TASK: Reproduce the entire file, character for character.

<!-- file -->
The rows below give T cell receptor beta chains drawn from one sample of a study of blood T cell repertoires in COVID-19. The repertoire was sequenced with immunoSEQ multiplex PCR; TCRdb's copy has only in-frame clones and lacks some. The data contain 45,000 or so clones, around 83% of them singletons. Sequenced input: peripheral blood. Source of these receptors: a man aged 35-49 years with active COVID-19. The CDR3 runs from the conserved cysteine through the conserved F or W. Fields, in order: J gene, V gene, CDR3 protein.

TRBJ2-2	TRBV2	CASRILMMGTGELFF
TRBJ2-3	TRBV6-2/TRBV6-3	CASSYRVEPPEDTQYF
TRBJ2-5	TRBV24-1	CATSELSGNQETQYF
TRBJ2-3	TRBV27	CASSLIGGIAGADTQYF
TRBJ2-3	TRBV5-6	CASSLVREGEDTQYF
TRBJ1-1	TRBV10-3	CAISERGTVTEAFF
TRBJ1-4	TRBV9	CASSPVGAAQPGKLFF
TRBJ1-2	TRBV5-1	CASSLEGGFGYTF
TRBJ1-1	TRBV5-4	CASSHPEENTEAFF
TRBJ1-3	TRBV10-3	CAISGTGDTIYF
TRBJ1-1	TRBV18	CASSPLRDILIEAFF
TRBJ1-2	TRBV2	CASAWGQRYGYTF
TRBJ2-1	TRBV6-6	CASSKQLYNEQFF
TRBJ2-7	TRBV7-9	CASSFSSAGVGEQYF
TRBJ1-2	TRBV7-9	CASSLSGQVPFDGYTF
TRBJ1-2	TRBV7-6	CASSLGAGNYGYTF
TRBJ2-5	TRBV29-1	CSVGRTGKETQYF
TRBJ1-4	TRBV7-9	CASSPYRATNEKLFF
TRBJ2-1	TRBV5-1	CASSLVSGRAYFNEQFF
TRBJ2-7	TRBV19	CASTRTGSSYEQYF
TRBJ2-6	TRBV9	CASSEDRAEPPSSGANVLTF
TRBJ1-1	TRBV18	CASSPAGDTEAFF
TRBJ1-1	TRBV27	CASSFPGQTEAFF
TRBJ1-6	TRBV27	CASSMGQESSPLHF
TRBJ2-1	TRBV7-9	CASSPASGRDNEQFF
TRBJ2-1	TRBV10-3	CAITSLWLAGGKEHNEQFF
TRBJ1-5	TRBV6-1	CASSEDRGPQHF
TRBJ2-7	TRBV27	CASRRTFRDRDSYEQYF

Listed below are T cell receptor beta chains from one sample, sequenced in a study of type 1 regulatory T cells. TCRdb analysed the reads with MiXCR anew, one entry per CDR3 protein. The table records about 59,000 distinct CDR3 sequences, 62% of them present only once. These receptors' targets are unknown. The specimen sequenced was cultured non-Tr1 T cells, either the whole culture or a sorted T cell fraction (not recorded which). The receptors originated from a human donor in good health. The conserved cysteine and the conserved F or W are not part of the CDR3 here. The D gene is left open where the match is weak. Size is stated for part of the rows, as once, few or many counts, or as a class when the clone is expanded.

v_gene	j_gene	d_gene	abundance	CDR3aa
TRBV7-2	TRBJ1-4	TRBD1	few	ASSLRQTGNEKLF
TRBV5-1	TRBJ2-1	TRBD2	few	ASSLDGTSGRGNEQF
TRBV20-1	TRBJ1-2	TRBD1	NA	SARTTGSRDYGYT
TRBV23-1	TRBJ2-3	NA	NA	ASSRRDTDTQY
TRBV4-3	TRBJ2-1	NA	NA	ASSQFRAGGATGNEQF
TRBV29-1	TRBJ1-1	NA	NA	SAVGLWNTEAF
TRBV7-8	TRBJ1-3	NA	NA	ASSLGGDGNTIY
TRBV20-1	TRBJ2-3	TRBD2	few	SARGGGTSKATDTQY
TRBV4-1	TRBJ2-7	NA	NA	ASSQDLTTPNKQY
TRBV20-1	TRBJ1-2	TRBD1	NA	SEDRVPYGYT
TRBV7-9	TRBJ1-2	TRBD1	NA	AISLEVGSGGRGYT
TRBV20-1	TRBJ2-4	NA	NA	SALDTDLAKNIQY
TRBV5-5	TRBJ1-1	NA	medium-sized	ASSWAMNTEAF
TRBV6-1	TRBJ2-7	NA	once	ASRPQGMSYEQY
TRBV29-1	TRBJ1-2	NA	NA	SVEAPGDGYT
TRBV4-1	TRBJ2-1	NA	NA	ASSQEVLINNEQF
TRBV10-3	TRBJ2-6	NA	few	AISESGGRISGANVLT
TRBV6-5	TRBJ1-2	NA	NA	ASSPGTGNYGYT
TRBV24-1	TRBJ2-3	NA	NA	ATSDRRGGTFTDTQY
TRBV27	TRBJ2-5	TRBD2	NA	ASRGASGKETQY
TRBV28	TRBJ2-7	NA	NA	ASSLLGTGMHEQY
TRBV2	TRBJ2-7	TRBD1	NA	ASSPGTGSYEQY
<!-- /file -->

The rows below give T cell receptor beta chains drawn from one sample of a study of blood T cell repertoires in COVID-19. The repertoire was sequenced with immunoSEQ multiplex PCR; TCRdb's copy has only in-frame clones and lacks some. The data contain 45,000 or so clones, around 83% of them singletons. Sequenced input: peripheral blood. Source of these receptors: a man aged 35-49 years with active COVID-19. The CDR3 runs from the conserved cysteine through the conserved F or W. Fields, in order: J gene, V gene, CDR3 protein.

TRBJ2-2	TRBV2	CASRILMMGTGELFF
TRBJ2-3	TRBV6-2/TRBV6-3	CASSYRVEPPEDTQYF
TRBJ2-5	TRBV24-1	CATSELSGNQETQYF
TRBJ2-3	TRBV27	CASSLIGGIAGADTQYF
TRBJ2-3	TRBV5-6	CASSLVREGEDTQYF
TRBJ1-1	TRBV10-3	CAISERGTVTEAFF
TRBJ1-4	TRBV9	CASSPVGAAQPGKLFF
TRBJ1-2	TRBV5-1	CASSLEGGFGYTF
TRBJ1-1	TRBV5-4	CASSHPEENTEAFF
TRBJ1-3	TRBV10-3	CAISGTGDTIYF
TRBJ1-1	TRBV18	CASSPLRDILIEAFF
TRBJ1-2	TRBV2	CASAWGQRYGYTF
TRBJ2-1	TRBV6-6	CASSKQLYNEQFF
TRBJ2-7	TRBV7-9	CASSFSSAGVGEQYF
TRBJ1-2	TRBV7-9	CASSLSGQVPFDGYTF
TRBJ1-2	TRBV7-6	CASSLGAGNYGYTF
TRBJ2-5	TRBV29-1	CSVGRTGKETQYF
TRBJ1-4	TRBV7-9	CASSPYRATNEKLFF
TRBJ2-1	TRBV5-1	CASSLVSGRAYFNEQFF
TRBJ2-7	TRBV19	CASTRTGSSYEQYF
TRBJ2-6	TRBV9	CASSEDRAEPPSSGANVLTF
TRBJ1-1	TRBV18	CASSPAGDTEAFF
TRBJ1-1	TRBV27	CASSFPGQTEAFF
TRBJ1-6	TRBV27	CASSMGQESSPLHF
TRBJ2-1	TRBV7-9	CASSPASGRDNEQFF
TRBJ2-1	TRBV10-3	CAITSLWLAGGKEHNEQFF
TRBJ1-5	TRBV6-1	CASSEDRGPQHF
TRBJ2-7	TRBV27	CASRRTFRDRDSYEQYF

Listed below are T cell receptor beta chains from one sample, sequenced in a study of type 1 regulatory T cells. TCRdb analysed the reads with MiXCR anew, one entry per CDR3 protein. The table records about 59,000 distinct CDR3 sequences, 62% of them present only once. These receptors' targets are unknown. The specimen sequenced was cultured non-Tr1 T cells, either the whole culture or a sorted T cell fraction (not recorded which). The receptors originated from a human donor in good health. The conserved cysteine and the conserved F or W are not part of the CDR3 here. The D gene is left open where the match is weak. Size is stated for part of the rows, as once, few or many counts, or as a class when the clone is expanded.

v_gene	j_gene	d_gene	abundance	CDR3aa
TRBV7-2	TRBJ1-4	TRBD1	few	ASSLRQTGNEKLF
TRBV5-1	TRBJ2-1	TRBD2	few	ASSLDGTSGRGNEQF
TRBV20-1	TRBJ1-2	TRBD1	NA	SARTTGSRDYGYT
TRBV23-1	TRBJ2-3	NA	NA	ASSRRDTDTQY
TRBV4-3	TRBJ2-1	NA	NA	ASSQFRAGGATGNEQF
TRBV29-1	TRBJ1-1	NA	NA	SAVGLWNTEAF
TRBV7-8	TRBJ1-3	NA	NA	ASSLGGDGNTIY
TRBV20-1	TRBJ2-3	TRBD2	few	SARGGGTSKATDTQY
TRBV4-1	TRBJ2-7	NA	NA	ASSQDLTTPNKQY
TRBV20-1	TRBJ1-2	TRBD1	NA	SEDRVPYGYT
TRBV7-9	TRBJ1-2	TRBD1	NA	AISLEVGSGGRGYT
TRBV20-1	TRBJ2-4	NA	NA	SALDTDLAKNIQY
TRBV5-5	TRBJ1-1	NA	medium-sized	ASSWAMNTEAF
TRBV6-1	TRBJ2-7	NA	once	ASRPQGMSYEQY
TRBV29-1	TRBJ1-2	NA	NA	SVEAPGDGYT
TRBV4-1	TRBJ2-1	NA	NA	ASSQEVLINNEQF
TRBV10-3	TRBJ2-6	NA	few	AISESGGRISGANVLT
TRBV6-5	TRBJ1-2	NA	NA	ASSPGTGNYGYT
TRBV24-1	TRBJ2-3	NA	NA	ATSDRRGGTFTDTQY
TRBV27	TRBJ2-5	TRBD2	NA	ASRGASGKETQY
TRBV28	TRBJ2-7	NA	NA	ASSLLGTGMHEQY
TRBV2	TRBJ2-7	TRBD1	NA	ASSPGTGSYEQY